The number of Democracy Prep alumni who are of voting age is relatively small. Founded in 2006, and with 22 schools in five cities, the network only graduated its first class in 2013. But Mathematica’s study, using the most conservative interpretation of its data, found that “Democracy Prep increases the voter registration rates of its students by about 16 percentage points and increases the voting rates of its students by about 12 percentage points.” As a summary from the American Enterprise Institute notes, “the raw numbers were even stronger, a 24-point increase in both, which suggest Democracy Prep doubled its students’ likelihood to register and vote.”
The Home Office may have falsely accused as many as 7,000 foreign students of faking their proficiency in English and ordered them to leave the country, with some of them saying they were detained and made homeless as a result.
A large majority of the students who were accused of cheating have not been allowed to appeal against the Home Office decision, obtain the evidence against them, or meet officials face-to-face so the quality of their English can be assessed.
The harsh treatment of the foreign students, who were in the UK legally, showed the extent to which the “hostile environment” policy, introduced by Theresa May, the prime minister, during her time as home secretary had taken root at the department, according to Patrick Lewis, an immigration barrister.
An analysis of the two earliest sets of instruction codes planned for stored program computers, and the earliest extant program for such a computer, gives insight into the thoughts of John yon Neumann, the man who designed the
instruction sets and wrote the program, and shows how several important aspects of computing have evolved. The paper is based on previously unpubhshed documents from the files of Herman H. Goldstine.
Key words and phrases:
electronic computers, computer history, stored program computers, machine organization and architecture, sorting, latency time, ENIAC,
EDVAC, order code, programming techniqu
Indeed, to overhear the baby-faced billionaire wannabes exchanging boastful inanities in public could be enraging. Their inevitable first question was: “What’s your space?” Not “How’s it going?” Not “Where are you from?” But: “What’s your space?”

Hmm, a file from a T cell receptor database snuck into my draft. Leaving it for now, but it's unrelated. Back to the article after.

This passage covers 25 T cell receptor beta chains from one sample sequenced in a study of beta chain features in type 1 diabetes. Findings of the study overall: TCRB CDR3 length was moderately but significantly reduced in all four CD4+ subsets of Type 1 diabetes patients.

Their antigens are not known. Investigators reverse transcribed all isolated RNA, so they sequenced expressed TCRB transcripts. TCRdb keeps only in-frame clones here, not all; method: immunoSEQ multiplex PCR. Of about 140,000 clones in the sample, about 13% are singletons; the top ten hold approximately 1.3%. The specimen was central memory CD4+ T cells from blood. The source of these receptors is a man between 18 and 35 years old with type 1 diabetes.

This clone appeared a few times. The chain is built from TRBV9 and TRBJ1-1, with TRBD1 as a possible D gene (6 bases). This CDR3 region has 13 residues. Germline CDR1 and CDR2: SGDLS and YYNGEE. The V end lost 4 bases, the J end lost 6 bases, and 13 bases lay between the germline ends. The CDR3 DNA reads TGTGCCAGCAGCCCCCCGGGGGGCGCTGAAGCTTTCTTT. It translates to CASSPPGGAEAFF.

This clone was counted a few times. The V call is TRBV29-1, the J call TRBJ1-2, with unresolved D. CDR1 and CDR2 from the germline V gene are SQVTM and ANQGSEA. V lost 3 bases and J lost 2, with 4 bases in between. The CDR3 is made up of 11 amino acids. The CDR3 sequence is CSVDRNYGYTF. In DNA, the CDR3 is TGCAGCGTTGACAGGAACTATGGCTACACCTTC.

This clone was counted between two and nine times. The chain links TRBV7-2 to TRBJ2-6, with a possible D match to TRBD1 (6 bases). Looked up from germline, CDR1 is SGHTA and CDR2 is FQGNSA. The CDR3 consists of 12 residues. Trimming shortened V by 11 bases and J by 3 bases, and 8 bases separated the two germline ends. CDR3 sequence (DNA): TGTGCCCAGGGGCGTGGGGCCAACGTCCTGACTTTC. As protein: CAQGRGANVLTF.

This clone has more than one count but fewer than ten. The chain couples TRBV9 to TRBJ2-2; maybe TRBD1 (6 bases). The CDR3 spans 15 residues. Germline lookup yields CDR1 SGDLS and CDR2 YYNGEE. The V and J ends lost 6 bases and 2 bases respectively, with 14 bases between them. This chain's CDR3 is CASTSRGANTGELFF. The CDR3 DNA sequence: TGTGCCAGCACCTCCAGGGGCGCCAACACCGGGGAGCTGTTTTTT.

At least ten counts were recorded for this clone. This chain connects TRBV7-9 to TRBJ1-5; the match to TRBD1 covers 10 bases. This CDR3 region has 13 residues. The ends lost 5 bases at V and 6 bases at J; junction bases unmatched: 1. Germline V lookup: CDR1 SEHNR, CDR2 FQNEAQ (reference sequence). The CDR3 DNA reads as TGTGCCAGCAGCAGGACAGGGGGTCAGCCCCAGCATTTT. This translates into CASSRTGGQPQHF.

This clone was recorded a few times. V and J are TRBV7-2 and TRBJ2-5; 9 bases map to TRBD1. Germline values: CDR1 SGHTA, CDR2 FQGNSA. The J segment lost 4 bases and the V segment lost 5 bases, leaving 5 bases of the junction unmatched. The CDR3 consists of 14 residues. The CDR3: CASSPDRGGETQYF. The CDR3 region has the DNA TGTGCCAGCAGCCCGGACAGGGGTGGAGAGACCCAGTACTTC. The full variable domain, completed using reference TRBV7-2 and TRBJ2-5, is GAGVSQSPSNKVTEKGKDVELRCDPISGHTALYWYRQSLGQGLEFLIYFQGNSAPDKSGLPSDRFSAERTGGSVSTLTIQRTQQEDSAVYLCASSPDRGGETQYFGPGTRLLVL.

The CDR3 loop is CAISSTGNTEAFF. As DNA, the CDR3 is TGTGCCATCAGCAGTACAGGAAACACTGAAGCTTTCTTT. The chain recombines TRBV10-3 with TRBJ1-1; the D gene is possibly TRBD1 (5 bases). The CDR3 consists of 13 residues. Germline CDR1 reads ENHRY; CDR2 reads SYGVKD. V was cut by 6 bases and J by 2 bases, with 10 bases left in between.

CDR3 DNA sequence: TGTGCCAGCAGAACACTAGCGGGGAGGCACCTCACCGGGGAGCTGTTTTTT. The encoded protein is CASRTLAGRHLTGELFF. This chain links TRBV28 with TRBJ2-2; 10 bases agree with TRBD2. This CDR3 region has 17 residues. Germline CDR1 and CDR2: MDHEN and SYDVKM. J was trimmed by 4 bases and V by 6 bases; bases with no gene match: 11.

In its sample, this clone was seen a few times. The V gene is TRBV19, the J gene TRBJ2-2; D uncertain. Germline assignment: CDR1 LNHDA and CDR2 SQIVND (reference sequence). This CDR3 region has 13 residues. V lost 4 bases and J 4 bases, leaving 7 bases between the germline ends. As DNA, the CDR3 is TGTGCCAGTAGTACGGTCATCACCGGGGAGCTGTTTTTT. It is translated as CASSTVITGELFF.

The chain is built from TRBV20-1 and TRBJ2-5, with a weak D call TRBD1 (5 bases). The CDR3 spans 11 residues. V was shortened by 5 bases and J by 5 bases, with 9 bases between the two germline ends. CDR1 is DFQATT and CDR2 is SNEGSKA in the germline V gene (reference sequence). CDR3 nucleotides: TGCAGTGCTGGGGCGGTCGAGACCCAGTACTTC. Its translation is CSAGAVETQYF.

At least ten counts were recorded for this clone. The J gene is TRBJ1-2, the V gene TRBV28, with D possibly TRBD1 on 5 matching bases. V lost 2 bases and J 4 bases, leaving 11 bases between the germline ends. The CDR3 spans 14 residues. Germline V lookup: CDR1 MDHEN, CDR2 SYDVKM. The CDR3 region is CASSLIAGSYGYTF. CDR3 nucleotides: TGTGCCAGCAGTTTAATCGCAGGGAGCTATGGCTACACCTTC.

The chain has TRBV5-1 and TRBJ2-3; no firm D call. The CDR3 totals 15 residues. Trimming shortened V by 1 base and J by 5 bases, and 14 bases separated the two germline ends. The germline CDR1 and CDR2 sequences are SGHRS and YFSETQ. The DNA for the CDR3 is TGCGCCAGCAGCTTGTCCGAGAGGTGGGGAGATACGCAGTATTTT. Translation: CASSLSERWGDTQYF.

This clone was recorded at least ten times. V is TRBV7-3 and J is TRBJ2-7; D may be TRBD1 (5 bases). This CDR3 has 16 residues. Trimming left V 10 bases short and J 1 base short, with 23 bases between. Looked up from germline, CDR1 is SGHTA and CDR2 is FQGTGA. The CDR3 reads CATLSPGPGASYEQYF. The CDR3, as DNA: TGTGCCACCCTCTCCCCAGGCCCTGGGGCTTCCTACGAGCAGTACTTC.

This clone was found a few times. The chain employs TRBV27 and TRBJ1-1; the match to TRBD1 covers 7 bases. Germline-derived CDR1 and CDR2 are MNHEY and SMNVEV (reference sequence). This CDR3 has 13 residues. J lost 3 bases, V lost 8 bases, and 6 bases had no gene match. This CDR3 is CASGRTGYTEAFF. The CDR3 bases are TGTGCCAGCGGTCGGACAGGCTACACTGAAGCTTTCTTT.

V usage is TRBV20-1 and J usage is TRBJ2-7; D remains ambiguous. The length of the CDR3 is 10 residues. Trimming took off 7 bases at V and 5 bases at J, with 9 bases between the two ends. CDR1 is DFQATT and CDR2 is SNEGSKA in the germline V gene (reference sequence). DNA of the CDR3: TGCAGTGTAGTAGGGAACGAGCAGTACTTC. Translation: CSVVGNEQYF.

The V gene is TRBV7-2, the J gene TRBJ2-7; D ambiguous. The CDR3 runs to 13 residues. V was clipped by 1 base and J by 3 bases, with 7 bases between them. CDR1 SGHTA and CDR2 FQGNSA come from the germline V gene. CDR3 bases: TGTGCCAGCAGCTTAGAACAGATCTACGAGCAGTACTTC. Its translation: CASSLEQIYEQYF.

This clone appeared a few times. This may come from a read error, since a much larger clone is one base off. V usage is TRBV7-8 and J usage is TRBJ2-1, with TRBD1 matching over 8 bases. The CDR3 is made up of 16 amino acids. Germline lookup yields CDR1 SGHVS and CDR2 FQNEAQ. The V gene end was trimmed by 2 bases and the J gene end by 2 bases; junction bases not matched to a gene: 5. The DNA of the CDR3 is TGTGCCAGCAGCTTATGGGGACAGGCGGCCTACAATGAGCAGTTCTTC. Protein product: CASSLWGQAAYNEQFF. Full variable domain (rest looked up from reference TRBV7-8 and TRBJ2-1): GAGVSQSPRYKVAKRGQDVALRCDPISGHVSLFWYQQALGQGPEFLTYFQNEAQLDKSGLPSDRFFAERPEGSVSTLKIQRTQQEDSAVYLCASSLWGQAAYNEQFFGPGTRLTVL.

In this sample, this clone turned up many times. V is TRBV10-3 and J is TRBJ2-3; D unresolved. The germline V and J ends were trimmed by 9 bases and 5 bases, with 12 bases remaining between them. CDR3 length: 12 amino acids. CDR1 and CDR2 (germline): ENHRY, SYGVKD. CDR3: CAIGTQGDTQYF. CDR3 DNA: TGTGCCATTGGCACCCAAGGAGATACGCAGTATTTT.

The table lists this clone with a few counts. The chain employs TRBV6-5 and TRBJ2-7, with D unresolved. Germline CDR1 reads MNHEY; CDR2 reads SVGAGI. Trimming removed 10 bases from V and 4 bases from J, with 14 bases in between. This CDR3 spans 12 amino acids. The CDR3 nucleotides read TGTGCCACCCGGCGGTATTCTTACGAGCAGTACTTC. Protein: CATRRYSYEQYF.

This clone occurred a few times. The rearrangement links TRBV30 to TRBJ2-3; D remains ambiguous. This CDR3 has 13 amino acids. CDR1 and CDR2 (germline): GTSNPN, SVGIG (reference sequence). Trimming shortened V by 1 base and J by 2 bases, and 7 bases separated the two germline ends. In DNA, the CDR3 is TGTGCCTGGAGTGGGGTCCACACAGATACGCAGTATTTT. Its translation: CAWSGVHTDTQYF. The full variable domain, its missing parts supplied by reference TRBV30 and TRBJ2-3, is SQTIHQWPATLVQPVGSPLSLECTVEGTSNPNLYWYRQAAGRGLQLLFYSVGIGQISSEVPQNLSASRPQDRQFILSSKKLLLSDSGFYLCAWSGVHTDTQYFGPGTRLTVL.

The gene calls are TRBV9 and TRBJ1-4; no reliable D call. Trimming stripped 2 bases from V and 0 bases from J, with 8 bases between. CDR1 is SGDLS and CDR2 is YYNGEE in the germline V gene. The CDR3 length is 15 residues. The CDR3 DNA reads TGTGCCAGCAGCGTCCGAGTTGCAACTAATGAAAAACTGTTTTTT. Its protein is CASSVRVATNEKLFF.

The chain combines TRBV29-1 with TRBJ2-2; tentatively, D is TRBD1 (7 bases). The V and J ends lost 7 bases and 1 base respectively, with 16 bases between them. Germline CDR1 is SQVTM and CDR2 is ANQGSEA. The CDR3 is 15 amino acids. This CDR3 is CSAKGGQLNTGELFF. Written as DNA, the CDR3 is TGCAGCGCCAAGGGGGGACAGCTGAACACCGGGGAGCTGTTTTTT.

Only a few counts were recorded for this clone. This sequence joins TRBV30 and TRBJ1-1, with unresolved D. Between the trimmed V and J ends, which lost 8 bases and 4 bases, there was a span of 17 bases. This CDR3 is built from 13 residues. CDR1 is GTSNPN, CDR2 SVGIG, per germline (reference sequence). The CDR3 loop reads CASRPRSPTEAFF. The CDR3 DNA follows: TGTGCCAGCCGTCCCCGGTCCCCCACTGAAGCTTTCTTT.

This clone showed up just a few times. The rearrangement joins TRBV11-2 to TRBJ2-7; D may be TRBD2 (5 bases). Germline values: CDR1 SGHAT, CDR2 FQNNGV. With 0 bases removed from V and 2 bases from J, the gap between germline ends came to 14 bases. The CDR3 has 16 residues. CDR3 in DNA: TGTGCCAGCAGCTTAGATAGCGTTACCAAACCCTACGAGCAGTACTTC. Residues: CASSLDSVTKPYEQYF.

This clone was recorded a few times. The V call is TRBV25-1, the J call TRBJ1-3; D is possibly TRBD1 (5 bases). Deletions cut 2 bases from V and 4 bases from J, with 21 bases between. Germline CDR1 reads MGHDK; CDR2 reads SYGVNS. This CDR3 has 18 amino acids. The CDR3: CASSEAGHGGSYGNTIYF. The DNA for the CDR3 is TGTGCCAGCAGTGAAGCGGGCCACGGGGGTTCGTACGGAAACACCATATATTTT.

This was perhaps the most insufferable bit of tech jargon I heard. “What’s your space?” meant “What does your company do?” This was not quite the same as asking: “What do you do for a living?” because one’s company may well produce no living at all. A “space” had an aspirational quality a day job never would. If you were a writer, you would never say “I’m a writer”. You would say “I’m in the content space”, or, if you were more ambitious, “I’m in the media space”. But if you were really ambitious you would know that “media” was out and “platforms” were in, and that the measure – excuse me, the “metric” – that investors used to judge platform companies was attention, because this ephemeral thing, attention, could be sold to advertisers for cash. So if someone asked “What’s your space?” and you had a deeply unfashionable job like, say, writer, it behooved you to say “I deliver eyeballs like a fucking ninja”.
In my former life I would have sooner gouged out my own eyeballs than describe myself in such a way, but in post-recession, post-boom, post-work, post-shame San Francisco, we all did what we had to do to survive.
I was beginning to become acquainted with the infinite solipsism of my new milieu. We were grown men who lived like captive gerbils, pressing one lever to make food appear and another for some fleeting entertainment – everything on demand. Airbnb and Foodpanda served the flesh, Netflix and Lifehacker nourished the soul.
The scientific paper—the actual form of it—was one of the enabling inventions of modernity. Before it was developed in the 1600s, results were communicated privately in letters, ephemerally in lectures, or all at once in books. There was no public forum for incremental advances. By making room for reports of single experiments or minor technical advances, journals made the chaos of science accretive. Scientists from that point forward became like the social insects: They made their progress steadily, as a buzzing mass.